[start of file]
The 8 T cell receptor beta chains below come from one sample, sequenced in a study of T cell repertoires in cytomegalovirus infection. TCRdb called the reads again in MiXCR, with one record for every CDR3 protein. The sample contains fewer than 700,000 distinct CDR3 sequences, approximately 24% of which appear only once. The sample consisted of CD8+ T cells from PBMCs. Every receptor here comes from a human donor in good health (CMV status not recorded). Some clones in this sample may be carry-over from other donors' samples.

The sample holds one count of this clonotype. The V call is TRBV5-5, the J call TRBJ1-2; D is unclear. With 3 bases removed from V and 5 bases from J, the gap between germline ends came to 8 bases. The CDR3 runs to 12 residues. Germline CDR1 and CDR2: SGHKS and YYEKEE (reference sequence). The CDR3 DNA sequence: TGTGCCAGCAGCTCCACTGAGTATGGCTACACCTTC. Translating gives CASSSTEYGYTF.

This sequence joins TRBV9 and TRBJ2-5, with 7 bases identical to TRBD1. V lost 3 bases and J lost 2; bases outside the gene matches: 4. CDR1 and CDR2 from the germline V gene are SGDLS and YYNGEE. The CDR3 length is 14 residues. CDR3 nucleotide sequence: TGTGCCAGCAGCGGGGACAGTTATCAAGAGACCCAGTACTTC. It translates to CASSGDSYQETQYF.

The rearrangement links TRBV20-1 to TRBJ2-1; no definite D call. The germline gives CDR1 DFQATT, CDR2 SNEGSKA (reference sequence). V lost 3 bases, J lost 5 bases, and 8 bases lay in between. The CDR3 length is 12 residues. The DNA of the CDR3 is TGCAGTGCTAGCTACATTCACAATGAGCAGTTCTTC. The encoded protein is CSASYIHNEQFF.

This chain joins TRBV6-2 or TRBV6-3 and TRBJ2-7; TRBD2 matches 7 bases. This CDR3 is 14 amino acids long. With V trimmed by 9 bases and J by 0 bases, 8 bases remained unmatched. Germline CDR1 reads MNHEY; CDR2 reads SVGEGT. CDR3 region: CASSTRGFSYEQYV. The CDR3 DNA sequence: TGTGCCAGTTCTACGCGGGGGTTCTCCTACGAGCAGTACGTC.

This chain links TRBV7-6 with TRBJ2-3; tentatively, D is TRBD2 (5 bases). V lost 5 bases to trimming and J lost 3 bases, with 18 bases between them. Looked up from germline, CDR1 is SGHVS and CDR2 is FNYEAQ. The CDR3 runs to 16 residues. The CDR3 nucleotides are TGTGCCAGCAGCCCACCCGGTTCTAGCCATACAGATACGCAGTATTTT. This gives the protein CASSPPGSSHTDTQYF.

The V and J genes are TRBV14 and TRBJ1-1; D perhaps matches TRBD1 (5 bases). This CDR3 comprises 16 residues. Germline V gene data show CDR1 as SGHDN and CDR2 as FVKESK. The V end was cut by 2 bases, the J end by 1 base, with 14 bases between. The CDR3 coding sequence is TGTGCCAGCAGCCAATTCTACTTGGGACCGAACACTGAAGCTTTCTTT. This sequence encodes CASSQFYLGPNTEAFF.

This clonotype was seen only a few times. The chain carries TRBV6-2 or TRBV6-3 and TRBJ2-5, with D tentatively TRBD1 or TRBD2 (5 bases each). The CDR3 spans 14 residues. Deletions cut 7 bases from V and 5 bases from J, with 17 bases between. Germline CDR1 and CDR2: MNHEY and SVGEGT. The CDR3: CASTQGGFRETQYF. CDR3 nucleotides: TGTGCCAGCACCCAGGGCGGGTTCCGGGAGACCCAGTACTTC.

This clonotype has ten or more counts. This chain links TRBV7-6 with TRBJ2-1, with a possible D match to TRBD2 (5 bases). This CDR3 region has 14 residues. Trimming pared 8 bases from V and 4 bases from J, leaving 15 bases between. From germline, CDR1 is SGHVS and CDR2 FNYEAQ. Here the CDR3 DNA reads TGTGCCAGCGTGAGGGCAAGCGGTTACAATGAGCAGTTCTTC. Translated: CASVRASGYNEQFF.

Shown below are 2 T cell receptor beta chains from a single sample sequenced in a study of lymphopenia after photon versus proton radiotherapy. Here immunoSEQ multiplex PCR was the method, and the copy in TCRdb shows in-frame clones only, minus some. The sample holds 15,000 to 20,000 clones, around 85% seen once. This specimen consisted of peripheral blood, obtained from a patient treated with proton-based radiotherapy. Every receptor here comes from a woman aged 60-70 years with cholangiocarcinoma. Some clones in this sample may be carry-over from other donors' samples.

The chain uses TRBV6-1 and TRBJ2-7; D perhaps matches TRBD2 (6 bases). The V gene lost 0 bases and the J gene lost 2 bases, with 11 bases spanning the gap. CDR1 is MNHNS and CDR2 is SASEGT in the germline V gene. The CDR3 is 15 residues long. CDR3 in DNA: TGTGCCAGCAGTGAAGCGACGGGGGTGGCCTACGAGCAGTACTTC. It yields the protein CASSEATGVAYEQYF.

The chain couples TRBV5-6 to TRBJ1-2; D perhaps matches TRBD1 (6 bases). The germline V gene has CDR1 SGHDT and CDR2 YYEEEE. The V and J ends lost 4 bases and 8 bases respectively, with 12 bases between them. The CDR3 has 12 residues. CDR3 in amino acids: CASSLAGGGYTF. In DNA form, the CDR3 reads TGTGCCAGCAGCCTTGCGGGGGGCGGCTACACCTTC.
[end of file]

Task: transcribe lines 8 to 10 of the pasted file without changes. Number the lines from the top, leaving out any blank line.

This clonotype was seen only a few times. The chain carries TRBV6-2 or TRBV6-3 and TRBJ2-5, with D tentatively TRBD1 or TRBD2 (5 bases each). The CDR3 spans 14 residues. Deletions cut 7 bases from V and 5 bases from J, with 17 bases between. Germline CDR1 and CDR2: MNHEY and SVGEGT. The CDR3: CASTQGGFRETQYF. CDR3 nucleotides: TGTGCCAGCACCCAGGGCGGGTTCCGGGAGACCCAGTACTTC.

This clonotype has ten or more counts. This chain links TRBV7-6 with TRBJ2-1, with a possible D match to TRBD2 (5 bases). This CDR3 region has 14 residues. Trimming pared 8 bases from V and 4 bases from J, leaving 15 bases between. From germline, CDR1 is SGHVS and CDR2 FNYEAQ. Here the CDR3 DNA reads TGTGCCAGCGTGAGGGCAAGCGGTTACAATGAGCAGTTCTTC. Translated: CASVRASGYNEQFF.

Shown below are 2 T cell receptor beta chains from a single sample sequenced in a study of lymphopenia after photon versus proton radiotherapy. Here immunoSEQ multiplex PCR was the method, and the copy in TCRdb shows in-frame clones only, minus some. The sample holds 15,000 to 20,000 clones, around 85% seen once. This specimen consisted of peripheral blood, obtained from a patient treated with proton-based radiotherapy. Every receptor here comes from a woman aged 60-70 years with cholangiocarcinoma. Some clones in this sample may be carry-over from other donors' samples.